The Golden Ratio
The ancient Greeks did some of the finest maths in history - we owe much of our
understanding to them. One of the numbers that particularly interested them is known as the
Golden Ratio. A rectangle constructed with sides in proportion to the ratio of 1 to 1.618 to 3
decimal places (to be precise, ) has a very interesting property. Removing the largest
square contained in the rectangle leaves a smaller rectangle, with exactly the same
proportions as the original. This means that you can keep on removing squares to leave
smaller and smaller rectangles. Joining up the corners of these rectangles produces a spiral
that has been named the Golden Curve due to its graceful aesthetic look.
The Golden Curve
The value 1.618 is itself very curious. It was discovered by the Greeks as the positive solution
to the basic quadratic equation x - x - 1 = 0. The ratio of successive terms of the Fibonacci
sequence, where each new term is the sum of the two previous (i.e. 0, 1, 1, 2, 3, 5, 8, 13, 21,
34, 55, 89,...), also tends towards this value of 1.618.... This series turns up throughout
nature, from the number of petals in a flower, to the pattern of seeds in Sunflowers to the swirl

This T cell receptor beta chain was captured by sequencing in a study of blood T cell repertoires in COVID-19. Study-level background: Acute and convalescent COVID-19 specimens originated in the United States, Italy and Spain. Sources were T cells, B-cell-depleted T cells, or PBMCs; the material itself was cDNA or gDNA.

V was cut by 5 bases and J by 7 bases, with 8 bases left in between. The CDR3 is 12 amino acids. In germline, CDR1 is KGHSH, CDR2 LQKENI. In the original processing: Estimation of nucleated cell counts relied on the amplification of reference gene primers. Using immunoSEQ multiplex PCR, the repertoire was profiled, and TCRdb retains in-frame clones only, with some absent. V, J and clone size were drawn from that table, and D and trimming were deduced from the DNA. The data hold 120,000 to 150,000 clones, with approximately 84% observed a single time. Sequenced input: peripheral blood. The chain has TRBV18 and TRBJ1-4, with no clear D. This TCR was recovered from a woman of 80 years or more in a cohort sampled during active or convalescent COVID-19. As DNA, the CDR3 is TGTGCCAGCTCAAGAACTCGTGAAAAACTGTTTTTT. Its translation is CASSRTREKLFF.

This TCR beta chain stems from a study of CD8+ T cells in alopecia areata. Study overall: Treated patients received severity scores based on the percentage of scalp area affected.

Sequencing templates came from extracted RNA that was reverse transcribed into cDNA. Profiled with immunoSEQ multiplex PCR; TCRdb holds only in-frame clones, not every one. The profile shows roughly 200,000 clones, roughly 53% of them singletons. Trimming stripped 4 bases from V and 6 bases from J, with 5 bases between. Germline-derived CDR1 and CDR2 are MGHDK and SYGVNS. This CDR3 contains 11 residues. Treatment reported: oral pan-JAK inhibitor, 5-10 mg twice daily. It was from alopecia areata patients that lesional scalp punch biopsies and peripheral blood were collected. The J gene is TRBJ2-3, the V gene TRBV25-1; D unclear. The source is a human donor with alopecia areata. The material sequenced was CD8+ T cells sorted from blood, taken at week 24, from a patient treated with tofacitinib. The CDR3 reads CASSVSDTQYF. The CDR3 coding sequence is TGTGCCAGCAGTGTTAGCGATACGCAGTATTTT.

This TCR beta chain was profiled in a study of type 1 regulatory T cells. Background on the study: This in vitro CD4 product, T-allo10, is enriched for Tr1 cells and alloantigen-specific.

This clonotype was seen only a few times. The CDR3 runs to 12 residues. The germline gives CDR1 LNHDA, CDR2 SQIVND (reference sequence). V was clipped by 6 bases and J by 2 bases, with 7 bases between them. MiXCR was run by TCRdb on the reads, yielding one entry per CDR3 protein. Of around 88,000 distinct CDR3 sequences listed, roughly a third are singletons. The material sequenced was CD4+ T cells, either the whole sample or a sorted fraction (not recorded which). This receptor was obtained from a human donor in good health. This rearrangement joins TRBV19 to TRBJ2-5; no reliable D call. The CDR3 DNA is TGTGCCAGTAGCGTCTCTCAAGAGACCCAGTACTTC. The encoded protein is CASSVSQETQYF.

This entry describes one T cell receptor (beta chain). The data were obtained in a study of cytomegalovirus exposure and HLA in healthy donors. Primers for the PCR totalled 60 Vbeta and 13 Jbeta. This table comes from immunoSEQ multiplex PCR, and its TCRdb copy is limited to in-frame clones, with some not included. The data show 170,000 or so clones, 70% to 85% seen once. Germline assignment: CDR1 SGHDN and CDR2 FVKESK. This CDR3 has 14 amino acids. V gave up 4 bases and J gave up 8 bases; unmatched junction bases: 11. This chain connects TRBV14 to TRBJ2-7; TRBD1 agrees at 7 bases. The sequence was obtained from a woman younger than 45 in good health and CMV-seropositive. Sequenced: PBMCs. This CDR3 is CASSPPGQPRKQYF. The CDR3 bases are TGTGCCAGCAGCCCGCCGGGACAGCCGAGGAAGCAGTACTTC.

in a Nautilus shell.
The Greeks appreciated the special nature of the Golden Ratio, and thought that objects in
this proportion were particularly pleasing to the eye. It is said that they used it to ensure the
beauty of statues and architecture, for example in the dimensions of the Parthenon. This
practice was apparently passed down through history, so that even the figures in Leonardo
Da Vinci's paintings, or Michaelangelo's David are proportioned according to this ratio. You
can find out more about the use of the Golden Ratio in art in The golden ratio and aesthetics
from a previous issue of Plus.
However, although there is strong support for the presence of this Fibonacci "Golden" ratio in
nature, whether Ancient or Renaissance artists really did use it in their work or whether it is
only a numerological coincidence is much more contentious. In fact, recent psychological
experiments have failed even to show that people have any preference for this proportion,
compared to either "thinner" or "squatter" rectangles. There is a very interesting article by
Keith Devlin on the facts and fictions of the Golden Ratio in art on the website of the
Mathematical Association of America.
From: Maths and art: the whistlestop tour - by Lewis Dartnell